Home funeral guides who charge for consulting time spent with the family during a death AND sell anything to them, such as a casket, shroud, ice, or item needed for the physical care of the deceased are bound by the FTC’s Funeral Rule to provide a General Price List and are bound by the Rule’s protocol and processes.
Home funeral guides and community groups who convene to be available to families during the funeral period do so as volunteers. The fact that they may have a website or promotional materials does not imply business transactions. They are also not responsible for reporting to any agency or office what home funerals occur with or without their involvement.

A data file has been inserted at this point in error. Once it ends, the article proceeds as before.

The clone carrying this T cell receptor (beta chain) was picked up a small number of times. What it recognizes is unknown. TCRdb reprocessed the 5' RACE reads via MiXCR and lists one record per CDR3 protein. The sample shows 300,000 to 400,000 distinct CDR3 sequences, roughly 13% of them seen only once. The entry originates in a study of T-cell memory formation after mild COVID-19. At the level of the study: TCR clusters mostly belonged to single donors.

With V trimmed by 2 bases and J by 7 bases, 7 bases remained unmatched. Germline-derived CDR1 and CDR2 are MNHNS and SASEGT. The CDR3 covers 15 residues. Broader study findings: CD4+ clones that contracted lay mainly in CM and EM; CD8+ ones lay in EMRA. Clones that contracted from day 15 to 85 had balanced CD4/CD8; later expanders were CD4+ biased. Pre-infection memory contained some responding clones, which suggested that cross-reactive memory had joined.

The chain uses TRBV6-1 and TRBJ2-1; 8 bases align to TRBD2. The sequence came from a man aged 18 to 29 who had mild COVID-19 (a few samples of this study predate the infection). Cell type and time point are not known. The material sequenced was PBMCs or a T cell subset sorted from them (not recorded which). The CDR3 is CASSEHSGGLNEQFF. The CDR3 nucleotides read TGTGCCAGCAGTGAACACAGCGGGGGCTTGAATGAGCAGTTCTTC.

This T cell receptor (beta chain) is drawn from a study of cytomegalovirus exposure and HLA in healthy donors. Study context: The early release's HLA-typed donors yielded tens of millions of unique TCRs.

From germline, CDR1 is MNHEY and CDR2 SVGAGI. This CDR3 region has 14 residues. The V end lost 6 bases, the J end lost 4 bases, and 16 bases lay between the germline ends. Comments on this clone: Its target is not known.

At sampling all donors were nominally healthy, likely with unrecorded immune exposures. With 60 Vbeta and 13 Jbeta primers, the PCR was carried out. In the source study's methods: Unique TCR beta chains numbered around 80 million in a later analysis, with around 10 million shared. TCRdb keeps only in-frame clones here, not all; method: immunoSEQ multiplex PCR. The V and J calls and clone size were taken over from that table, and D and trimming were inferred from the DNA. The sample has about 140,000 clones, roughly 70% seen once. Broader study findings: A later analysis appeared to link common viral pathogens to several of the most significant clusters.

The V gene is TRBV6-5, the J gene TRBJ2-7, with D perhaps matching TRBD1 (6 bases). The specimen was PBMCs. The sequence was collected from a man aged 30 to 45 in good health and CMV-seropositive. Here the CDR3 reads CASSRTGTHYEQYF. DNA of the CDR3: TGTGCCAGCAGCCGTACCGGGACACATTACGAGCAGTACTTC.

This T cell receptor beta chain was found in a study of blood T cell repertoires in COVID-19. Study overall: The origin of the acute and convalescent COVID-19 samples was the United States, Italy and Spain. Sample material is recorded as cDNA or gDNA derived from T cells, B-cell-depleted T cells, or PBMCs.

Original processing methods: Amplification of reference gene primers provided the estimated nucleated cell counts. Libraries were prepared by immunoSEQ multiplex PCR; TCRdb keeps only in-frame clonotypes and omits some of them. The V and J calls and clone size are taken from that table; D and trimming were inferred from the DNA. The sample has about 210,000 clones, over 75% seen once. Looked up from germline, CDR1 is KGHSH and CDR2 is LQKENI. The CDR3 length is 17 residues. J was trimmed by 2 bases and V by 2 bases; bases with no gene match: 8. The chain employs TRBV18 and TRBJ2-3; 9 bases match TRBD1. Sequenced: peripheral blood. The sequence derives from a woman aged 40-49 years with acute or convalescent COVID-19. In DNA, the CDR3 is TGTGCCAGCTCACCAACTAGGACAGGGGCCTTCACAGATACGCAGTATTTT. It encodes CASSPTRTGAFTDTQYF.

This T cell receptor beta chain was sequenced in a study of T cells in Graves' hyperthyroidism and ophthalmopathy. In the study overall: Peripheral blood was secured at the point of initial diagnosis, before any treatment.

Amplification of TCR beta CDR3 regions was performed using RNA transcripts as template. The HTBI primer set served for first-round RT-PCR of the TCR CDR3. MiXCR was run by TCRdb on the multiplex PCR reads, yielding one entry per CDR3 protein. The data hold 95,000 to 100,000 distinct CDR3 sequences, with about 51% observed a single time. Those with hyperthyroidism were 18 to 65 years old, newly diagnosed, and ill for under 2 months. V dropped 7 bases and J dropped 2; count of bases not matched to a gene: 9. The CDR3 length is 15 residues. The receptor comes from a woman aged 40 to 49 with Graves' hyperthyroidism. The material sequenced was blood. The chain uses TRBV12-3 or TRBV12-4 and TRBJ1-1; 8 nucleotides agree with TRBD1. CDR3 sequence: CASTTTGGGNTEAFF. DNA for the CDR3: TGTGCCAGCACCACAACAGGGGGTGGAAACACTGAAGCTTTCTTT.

“Home funeral guides are not currently certified by any third party organization. They are trained not to do the work of preparing the body, providing transportation, filing the paperwork, or anything a professional is licensed to do, but to assist the family with information about all of these things and more. Home funeral guides are trained to know the law, know when bodies need additional attention, assist in finding local resources, and a myriad of other skills and educational services. They make sure things are done properly, safely, and legally; but more importantly, they are there as back-up support to family members and friends who may want to care for their own but are not confident about how. Any money changing hands is for educational services only. Any hands-on work is strictly voluntary at the request of the family.”